The modern farmhouse continues to evolve from an iconic building type deeply rooted in our past. Beloved by generations, the American farmhouse reflects the ideal of a place we call "home." Simple shapes come together to form striking compositions. Ever pushing the envelope, today's architects, designers and builders are re-imagining this iconic symbol in ways that would be unimaginable to our agrarian ancestors!
Above: Modern Farmhouse in Cape Elizabeth, Maine, by Banks Design Associates
Photo Credit: Francois Gagné
Designed and constructed by J. Taylor Designs, a modern farm house (below) in Murfreesboro, Tennessee marries contemporary elements with traditional forms. A classic front porch design -- perfect for contemplating the beauty of a southern evening -- wraps partly around one side.
Perched on a Virginia hillside overlooking newly planted vineyards, a modern farmhouse (shown at right and below) by Barnes Vanze Architects is comprised of three connected structures designed to maximize views of the valley below. Inspired by the communal arrangement of buildings on a working farm, the composition consists of a central house flanked by a master suite on one side, and a bank barn on the other, linked together by covered breezeways.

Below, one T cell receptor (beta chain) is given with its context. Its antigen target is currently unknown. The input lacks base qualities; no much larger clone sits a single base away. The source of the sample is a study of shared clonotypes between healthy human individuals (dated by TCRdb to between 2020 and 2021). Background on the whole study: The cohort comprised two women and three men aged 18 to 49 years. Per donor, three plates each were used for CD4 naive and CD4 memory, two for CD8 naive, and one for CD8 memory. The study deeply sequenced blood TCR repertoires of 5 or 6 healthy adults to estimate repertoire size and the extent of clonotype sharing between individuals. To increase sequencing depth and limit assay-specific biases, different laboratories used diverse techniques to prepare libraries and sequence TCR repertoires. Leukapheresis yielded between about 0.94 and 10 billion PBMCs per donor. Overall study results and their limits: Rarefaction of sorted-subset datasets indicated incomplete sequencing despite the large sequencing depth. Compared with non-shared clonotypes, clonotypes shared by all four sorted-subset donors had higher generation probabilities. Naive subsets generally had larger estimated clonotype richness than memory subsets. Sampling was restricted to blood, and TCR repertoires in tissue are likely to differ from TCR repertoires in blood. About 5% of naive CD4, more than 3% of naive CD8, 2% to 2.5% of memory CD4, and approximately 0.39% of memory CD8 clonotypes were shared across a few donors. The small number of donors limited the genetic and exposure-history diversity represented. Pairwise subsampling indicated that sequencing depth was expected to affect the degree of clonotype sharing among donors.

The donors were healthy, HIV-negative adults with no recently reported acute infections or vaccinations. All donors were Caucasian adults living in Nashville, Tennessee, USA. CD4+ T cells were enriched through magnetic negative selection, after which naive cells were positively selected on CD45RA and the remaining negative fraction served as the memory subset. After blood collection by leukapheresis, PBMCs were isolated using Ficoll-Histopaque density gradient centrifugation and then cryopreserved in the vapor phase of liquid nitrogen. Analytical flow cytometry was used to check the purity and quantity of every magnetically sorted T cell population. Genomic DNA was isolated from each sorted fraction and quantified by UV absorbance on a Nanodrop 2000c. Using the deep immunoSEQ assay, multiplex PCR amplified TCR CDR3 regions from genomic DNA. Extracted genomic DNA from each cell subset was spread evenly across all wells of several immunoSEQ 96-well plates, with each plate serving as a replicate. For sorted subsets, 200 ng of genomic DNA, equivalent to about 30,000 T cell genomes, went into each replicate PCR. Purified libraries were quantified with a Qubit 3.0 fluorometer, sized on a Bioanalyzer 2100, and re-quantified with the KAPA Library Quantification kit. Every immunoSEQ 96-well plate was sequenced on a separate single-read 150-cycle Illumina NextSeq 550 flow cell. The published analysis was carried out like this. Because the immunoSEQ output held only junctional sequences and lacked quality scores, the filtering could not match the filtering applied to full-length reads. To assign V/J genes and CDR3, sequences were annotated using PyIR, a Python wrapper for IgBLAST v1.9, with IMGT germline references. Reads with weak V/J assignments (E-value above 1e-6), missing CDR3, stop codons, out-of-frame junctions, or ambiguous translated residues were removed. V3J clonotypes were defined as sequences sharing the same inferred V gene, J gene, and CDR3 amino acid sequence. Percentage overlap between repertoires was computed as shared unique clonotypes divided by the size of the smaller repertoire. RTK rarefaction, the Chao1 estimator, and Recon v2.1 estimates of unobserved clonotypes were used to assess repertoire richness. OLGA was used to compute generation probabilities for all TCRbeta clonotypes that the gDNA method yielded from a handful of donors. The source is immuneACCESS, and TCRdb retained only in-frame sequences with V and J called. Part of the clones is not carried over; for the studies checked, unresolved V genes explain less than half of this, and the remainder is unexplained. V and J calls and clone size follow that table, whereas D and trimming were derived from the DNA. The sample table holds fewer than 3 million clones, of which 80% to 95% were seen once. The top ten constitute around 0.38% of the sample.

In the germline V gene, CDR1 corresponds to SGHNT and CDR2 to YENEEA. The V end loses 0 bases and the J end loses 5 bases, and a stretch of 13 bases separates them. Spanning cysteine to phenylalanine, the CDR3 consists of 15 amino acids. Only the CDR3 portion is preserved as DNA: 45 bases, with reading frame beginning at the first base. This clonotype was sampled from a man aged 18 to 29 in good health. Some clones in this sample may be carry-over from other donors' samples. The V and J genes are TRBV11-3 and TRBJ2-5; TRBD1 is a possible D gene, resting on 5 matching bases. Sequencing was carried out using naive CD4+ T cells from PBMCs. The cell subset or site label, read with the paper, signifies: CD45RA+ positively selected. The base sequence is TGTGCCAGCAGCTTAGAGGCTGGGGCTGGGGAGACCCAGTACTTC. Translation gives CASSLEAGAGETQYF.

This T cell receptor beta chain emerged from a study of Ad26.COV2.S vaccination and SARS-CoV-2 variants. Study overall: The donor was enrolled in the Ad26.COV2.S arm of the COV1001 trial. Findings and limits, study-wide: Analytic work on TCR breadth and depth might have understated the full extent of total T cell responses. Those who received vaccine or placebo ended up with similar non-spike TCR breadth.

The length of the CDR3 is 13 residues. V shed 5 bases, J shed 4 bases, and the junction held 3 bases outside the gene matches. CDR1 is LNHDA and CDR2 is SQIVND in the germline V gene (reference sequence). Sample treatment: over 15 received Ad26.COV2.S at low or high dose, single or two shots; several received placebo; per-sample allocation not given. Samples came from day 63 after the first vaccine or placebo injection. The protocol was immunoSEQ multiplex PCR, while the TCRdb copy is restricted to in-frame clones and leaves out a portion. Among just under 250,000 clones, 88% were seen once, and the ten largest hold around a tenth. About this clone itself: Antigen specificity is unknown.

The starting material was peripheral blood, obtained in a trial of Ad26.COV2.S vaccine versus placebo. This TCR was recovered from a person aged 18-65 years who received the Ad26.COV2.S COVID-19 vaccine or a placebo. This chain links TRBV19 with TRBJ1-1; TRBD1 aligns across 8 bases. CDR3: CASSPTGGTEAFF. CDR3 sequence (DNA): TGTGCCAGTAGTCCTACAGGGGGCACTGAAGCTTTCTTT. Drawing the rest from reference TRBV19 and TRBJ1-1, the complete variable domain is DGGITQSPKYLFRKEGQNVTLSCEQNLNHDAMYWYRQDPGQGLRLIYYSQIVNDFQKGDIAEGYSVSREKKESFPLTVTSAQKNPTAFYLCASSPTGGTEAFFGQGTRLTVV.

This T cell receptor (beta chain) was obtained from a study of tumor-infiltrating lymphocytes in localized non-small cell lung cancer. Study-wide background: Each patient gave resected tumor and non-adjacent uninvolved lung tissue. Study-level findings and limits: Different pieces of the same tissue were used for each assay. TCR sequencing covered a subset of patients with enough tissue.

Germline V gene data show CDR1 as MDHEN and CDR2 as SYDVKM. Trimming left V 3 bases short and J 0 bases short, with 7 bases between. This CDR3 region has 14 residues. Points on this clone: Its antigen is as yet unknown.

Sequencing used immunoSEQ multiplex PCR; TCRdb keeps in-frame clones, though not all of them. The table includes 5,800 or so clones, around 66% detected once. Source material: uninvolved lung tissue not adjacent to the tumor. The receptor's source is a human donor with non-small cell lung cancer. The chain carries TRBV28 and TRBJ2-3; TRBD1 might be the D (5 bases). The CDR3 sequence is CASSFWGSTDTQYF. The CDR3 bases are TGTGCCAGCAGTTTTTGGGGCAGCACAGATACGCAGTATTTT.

New England meets the Midwest in a striking design by Sullivan, Goulette & Wilson Architects. The Michigan farmhouse, dubbed "Firefly Hill," derives its inspiration from the historic connected farmsteads of New England and vernacular farm outbuildings of the Midwest. A crisp white clapboard exterior envelops 3,500 square feet of living area.
The modern farmhouse pictured below enjoys a commanding presence on Maryland's Eastern Shore. Undoubtedly inspired by the distinctive work of architect Hugh Newell Jacobsen, widely known for his pavilion style homes comprised of simple gabled forms, it evokes the outbuildings of rural America in a contemporized context.
Built by developer Mark Turner in collaboration with architect David Bagnoli, “One Nest” com- bines a tall, rusting silo with a modern red barn, creating a relatively inexpensive second home for his family. The house, situated in the Virginia countryside, is an experiment in afford- able and environmentally friendly design and construction. Employing modular components, total building costs came in at around $150,000.
Rather than digging a basement and pouring environmentally impactful concrete, the house sits lightly upon piers. The pier foundation and modular construction allow the home's major building components to be created off site and shipped anywhere for rapid assembly. High performance structurally insulated panels are used to clad both interior and exterior walls. At only 1,000 square feet, the home includes 3 bedrooms and 2.5 baths.
A soaring cathedral ceiling and tall (26 feet high) corner windows belie the home's relatively compact size.
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